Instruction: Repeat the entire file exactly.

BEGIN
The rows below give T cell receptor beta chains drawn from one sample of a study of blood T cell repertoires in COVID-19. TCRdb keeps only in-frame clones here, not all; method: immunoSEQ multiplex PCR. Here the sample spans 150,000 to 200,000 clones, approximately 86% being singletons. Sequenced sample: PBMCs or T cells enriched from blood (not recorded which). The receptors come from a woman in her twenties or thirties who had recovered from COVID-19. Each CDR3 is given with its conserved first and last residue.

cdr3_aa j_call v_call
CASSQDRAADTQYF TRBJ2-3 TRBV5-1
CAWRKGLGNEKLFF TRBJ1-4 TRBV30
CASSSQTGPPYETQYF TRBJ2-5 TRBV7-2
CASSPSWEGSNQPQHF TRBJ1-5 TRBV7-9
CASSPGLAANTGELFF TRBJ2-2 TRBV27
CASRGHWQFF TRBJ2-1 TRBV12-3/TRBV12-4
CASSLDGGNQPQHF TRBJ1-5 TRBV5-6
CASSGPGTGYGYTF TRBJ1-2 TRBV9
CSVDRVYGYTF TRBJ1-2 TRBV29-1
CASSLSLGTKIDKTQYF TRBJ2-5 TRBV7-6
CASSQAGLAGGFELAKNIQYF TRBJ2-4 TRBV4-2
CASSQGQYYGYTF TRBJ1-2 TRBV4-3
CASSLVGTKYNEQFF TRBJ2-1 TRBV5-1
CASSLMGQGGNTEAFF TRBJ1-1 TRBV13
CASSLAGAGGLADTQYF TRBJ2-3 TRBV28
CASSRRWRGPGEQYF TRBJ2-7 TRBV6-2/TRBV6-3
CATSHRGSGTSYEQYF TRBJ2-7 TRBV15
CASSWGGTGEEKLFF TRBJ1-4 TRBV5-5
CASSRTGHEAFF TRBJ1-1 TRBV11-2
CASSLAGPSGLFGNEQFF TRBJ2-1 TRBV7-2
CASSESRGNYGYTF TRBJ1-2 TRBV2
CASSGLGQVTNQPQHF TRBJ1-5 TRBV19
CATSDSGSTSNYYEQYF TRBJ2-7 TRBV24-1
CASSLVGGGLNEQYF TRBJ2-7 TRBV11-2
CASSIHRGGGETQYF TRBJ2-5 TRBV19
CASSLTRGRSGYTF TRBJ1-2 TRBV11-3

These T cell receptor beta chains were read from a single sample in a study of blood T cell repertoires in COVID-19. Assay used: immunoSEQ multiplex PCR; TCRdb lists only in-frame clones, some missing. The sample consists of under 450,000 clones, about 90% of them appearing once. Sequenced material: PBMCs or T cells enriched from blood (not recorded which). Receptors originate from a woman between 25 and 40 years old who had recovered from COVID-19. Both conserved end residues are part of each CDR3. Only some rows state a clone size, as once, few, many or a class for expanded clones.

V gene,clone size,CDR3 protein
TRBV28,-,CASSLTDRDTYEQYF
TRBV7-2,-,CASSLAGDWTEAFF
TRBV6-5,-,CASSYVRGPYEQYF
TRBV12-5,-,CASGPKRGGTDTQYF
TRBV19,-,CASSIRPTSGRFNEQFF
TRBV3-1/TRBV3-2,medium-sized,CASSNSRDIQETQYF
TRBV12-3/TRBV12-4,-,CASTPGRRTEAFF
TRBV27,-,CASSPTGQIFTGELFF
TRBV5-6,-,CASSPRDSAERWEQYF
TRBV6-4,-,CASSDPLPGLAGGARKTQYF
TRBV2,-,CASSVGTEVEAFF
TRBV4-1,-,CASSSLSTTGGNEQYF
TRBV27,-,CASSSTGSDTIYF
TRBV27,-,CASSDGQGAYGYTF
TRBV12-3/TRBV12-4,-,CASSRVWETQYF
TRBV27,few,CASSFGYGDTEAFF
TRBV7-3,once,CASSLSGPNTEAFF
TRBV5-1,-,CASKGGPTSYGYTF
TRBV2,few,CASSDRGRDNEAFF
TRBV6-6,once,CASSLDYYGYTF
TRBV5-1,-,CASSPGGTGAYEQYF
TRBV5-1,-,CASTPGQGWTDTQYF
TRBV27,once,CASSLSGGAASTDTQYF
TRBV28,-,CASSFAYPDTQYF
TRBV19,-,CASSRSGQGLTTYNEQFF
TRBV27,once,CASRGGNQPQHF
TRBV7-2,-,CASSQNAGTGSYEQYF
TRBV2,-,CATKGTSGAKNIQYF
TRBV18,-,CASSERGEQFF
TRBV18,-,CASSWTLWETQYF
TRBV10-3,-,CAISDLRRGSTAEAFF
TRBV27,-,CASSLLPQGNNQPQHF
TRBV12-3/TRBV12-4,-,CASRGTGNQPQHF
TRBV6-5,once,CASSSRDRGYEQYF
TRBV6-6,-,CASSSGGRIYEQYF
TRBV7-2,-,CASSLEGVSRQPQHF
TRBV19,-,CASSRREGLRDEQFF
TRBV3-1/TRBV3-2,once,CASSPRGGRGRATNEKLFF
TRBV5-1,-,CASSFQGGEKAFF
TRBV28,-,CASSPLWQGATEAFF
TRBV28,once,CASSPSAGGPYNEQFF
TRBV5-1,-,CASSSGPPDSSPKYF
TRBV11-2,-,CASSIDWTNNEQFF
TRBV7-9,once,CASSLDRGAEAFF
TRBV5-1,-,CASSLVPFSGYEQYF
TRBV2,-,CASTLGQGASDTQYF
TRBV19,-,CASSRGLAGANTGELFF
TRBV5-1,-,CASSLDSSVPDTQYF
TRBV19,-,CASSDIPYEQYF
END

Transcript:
The rows below give T cell receptor beta chains drawn from one sample of a study of blood T cell repertoires in COVID-19. TCRdb keeps only in-frame clones here, not all; method: immunoSEQ multiplex PCR. Here the sample spans 150,000 to 200,000 clones, approximately 86% being singletons. Sequenced sample: PBMCs or T cells enriched from blood (not recorded which). The receptors come from a woman in her twenties or thirties who had recovered from COVID-19. Each CDR3 is given with its conserved first and last residue.

cdr3_aa j_call v_call
CASSQDRAADTQYF TRBJ2-3 TRBV5-1
CAWRKGLGNEKLFF TRBJ1-4 TRBV30
CASSSQTGPPYETQYF TRBJ2-5 TRBV7-2
CASSPSWEGSNQPQHF TRBJ1-5 TRBV7-9
CASSPGLAANTGELFF TRBJ2-2 TRBV27
CASRGHWQFF TRBJ2-1 TRBV12-3/TRBV12-4
CASSLDGGNQPQHF TRBJ1-5 TRBV5-6
CASSGPGTGYGYTF TRBJ1-2 TRBV9
CSVDRVYGYTF TRBJ1-2 TRBV29-1
CASSLSLGTKIDKTQYF TRBJ2-5 TRBV7-6
CASSQAGLAGGFELAKNIQYF TRBJ2-4 TRBV4-2
CASSQGQYYGYTF TRBJ1-2 TRBV4-3
CASSLVGTKYNEQFF TRBJ2-1 TRBV5-1
CASSLMGQGGNTEAFF TRBJ1-1 TRBV13
CASSLAGAGGLADTQYF TRBJ2-3 TRBV28
CASSRRWRGPGEQYF TRBJ2-7 TRBV6-2/TRBV6-3
CATSHRGSGTSYEQYF TRBJ2-7 TRBV15
CASSWGGTGEEKLFF TRBJ1-4 TRBV5-5
CASSRTGHEAFF TRBJ1-1 TRBV11-2
CASSLAGPSGLFGNEQFF TRBJ2-1 TRBV7-2
CASSESRGNYGYTF TRBJ1-2 TRBV2
CASSGLGQVTNQPQHF TRBJ1-5 TRBV19
CATSDSGSTSNYYEQYF TRBJ2-7 TRBV24-1
CASSLVGGGLNEQYF TRBJ2-7 TRBV11-2
CASSIHRGGGETQYF TRBJ2-5 TRBV19
CASSLTRGRSGYTF TRBJ1-2 TRBV11-3

These T cell receptor beta chains were read from a single sample in a study of blood T cell repertoires in COVID-19. Assay used: immunoSEQ multiplex PCR; TCRdb lists only in-frame clones, some missing. The sample consists of under 450,000 clones, about 90% of them appearing once. Sequenced material: PBMCs or T cells enriched from blood (not recorded which). Receptors originate from a woman between 25 and 40 years old who had recovered from COVID-19. Both conserved end residues are part of each CDR3. Only some rows state a clone size, as once, few, many or a class for expanded clones.

V gene,clone size,CDR3 protein
TRBV28,-,CASSLTDRDTYEQYF
TRBV7-2,-,CASSLAGDWTEAFF
TRBV6-5,-,CASSYVRGPYEQYF
TRBV12-5,-,CASGPKRGGTDTQYF
TRBV19,-,CASSIRPTSGRFNEQFF
TRBV3-1/TRBV3-2,medium-sized,CASSNSRDIQETQYF
TRBV12-3/TRBV12-4,-,CASTPGRRTEAFF
TRBV27,-,CASSPTGQIFTGELFF
TRBV5-6,-,CASSPRDSAERWEQYF
TRBV6-4,-,CASSDPLPGLAGGARKTQYF
TRBV2,-,CASSVGTEVEAFF
TRBV4-1,-,CASSSLSTTGGNEQYF
TRBV27,-,CASSSTGSDTIYF
TRBV27,-,CASSDGQGAYGYTF
TRBV12-3/TRBV12-4,-,CASSRVWETQYF
TRBV27,few,CASSFGYGDTEAFF
TRBV7-3,once,CASSLSGPNTEAFF
TRBV5-1,-,CASKGGPTSYGYTF
TRBV2,few,CASSDRGRDNEAFF
TRBV6-6,once,CASSLDYYGYTF
TRBV5-1,-,CASSPGGTGAYEQYF
TRBV5-1,-,CASTPGQGWTDTQYF
TRBV27,once,CASSLSGGAASTDTQYF
TRBV28,-,CASSFAYPDTQYF
TRBV19,-,CASSRSGQGLTTYNEQFF
TRBV27,once,CASRGGNQPQHF
TRBV7-2,-,CASSQNAGTGSYEQYF
TRBV2,-,CATKGTSGAKNIQYF
TRBV18,-,CASSERGEQFF
TRBV18,-,CASSWTLWETQYF
TRBV10-3,-,CAISDLRRGSTAEAFF
TRBV27,-,CASSLLPQGNNQPQHF
TRBV12-3/TRBV12-4,-,CASRGTGNQPQHF
TRBV6-5,once,CASSSRDRGYEQYF
TRBV6-6,-,CASSSGGRIYEQYF
TRBV7-2,-,CASSLEGVSRQPQHF
TRBV19,-,CASSRREGLRDEQFF
TRBV3-1/TRBV3-2,once,CASSPRGGRGRATNEKLFF
TRBV5-1,-,CASSFQGGEKAFF
TRBV28,-,CASSPLWQGATEAFF
TRBV28,once,CASSPSAGGPYNEQFF
TRBV5-1,-,CASSSGPPDSSPKYF
TRBV11-2,-,CASSIDWTNNEQFF
TRBV7-9,once,CASSLDRGAEAFF
TRBV5-1,-,CASSLVPFSGYEQYF
TRBV2,-,CASTLGQGASDTQYF
TRBV19,-,CASSRGLAGANTGELFF
TRBV5-1,-,CASSLDSSVPDTQYF
TRBV19,-,CASSDIPYEQYF